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  1. Sep 15, 2022 · One way to count Hispanics is straightforward: Hispanics are those who say they are Hispanic, with no exceptions. Pew Research Center uses this approach in our surveys, as do other polling firms such as Gallup and voter exit polls. The Census Bureau largely counts Hispanics this way, too, but with some exceptions.

  2. Hispanic Americans, also called Latinos, feminine Latinas, and Latinxs, people living in the United States who are descendants of Spanish-speaking peoples. Since most Hispanics trace their ancestry to Latin America, they are also often called Latinos.

  3. May 10, 2021 · Updated on May 10, 2021. Hispanic and Latino are often used interchangeably though they actually mean two different things. Hispanic refers to people who speak Spanish or are descended from Spanish-speaking populations, while Latino refers to people who are from or descended from people from Latin America . In today's United States, these terms are often thought of as racial categories and are often used to describe race, in the way that we also use White, Black, and Asian.

  4. "Hispanic" is generally accepted as a narrower term that includes people only from Spanish-speaking Latin America, including those countries/territories of the Caribbean or from Spain itself. With this understanding, a Brazilian could be Latino and non-Hispanic, a Spaniard could be Hispanic and non-Latino, and a Colombian could use both terms.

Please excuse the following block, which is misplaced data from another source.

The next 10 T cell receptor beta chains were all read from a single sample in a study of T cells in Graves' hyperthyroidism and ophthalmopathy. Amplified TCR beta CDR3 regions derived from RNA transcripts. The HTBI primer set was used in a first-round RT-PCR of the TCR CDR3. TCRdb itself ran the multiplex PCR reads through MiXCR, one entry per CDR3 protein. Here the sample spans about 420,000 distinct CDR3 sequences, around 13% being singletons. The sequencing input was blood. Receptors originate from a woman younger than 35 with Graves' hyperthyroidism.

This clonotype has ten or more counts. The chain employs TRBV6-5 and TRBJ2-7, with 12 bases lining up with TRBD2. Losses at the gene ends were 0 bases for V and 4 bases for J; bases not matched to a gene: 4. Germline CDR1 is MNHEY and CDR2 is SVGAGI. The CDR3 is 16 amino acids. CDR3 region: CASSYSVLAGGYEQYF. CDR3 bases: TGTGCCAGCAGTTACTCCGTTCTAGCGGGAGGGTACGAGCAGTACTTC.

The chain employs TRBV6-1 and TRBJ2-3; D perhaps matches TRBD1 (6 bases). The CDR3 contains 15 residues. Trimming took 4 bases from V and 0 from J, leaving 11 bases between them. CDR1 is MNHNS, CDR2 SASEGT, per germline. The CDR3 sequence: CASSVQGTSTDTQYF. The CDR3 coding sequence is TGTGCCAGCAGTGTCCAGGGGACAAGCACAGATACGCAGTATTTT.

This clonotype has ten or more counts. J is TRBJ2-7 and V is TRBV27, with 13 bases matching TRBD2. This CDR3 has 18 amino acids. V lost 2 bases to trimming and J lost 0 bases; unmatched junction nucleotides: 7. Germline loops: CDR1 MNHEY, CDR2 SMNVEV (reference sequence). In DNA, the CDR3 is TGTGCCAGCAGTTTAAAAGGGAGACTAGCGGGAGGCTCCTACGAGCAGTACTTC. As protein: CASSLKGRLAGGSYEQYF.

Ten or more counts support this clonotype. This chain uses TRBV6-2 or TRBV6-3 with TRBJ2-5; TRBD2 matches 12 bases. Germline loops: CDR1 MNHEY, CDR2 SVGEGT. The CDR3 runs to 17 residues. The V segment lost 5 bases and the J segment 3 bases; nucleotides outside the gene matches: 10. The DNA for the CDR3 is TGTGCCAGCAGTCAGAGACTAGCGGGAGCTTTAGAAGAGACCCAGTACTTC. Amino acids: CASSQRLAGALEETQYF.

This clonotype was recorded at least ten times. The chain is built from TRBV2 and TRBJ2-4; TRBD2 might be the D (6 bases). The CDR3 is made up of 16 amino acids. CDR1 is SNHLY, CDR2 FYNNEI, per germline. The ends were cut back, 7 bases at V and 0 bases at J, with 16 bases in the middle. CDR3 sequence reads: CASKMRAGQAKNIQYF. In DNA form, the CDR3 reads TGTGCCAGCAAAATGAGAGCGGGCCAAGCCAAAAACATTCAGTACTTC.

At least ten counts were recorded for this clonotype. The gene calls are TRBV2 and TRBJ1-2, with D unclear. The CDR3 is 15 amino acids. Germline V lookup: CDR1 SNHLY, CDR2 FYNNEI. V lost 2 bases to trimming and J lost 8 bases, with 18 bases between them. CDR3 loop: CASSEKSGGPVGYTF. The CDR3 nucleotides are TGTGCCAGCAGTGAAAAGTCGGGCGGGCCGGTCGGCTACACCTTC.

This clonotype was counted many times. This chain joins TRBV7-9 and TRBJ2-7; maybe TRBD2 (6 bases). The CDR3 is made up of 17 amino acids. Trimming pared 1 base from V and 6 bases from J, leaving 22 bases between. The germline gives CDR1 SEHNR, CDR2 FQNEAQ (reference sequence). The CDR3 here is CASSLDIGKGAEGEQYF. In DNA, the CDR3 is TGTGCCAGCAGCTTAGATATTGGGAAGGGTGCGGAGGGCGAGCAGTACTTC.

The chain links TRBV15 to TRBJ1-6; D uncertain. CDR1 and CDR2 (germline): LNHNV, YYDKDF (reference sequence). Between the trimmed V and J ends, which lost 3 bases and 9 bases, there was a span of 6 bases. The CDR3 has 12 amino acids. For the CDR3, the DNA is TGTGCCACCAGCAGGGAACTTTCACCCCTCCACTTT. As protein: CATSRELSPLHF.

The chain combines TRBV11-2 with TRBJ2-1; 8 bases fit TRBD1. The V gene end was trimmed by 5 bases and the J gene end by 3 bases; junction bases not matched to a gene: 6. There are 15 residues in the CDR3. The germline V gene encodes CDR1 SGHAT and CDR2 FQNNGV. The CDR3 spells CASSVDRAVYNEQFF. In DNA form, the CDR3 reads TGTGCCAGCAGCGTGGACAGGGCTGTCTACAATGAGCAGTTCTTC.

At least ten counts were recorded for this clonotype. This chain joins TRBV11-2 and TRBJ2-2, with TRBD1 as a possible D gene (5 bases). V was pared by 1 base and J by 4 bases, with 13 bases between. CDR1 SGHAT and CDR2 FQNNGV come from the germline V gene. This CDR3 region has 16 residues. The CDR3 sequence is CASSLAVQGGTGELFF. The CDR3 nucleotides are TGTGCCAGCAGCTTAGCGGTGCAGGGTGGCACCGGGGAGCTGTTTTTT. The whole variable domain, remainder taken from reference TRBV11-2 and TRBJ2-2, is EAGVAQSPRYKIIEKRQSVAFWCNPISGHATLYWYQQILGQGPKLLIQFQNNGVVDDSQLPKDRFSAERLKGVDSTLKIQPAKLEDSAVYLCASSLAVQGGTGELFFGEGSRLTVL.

5. Jul 25, 2022 · Hispanic refers to individuals who are Spanish-speaking or have a background in a Spanish-speaking country. Latino refers to those who are from or have a background in a Latin American country. These terms encompass culture, ethnicity, and identity and are rooted in shared cultures and not racial categories.

  6. A US citizen or resident of Latin-American or Spanish ancestry. [Latin Hispānicus, from Hispānia, Spain .] Usage Note: Though often used interchangeably in American English, Hispanic and Latino have slightly different ranges of meaning. Hispanic, from the Latin word for "Spain," has the broader reference, potentially encompassing all Spanish-speaking peoples in both hemispheres and emphasizing the common denominator of language among communities that might sometimes seem to have little ...

  7. Hispanic culture places a strong value on family, and is commonly taught to Hispanic children as one of the most important values in life. Statistically, Hispanic families tend to have larger and closer knit families than the American average. Hispanic families tend to prefer to live near other family members.

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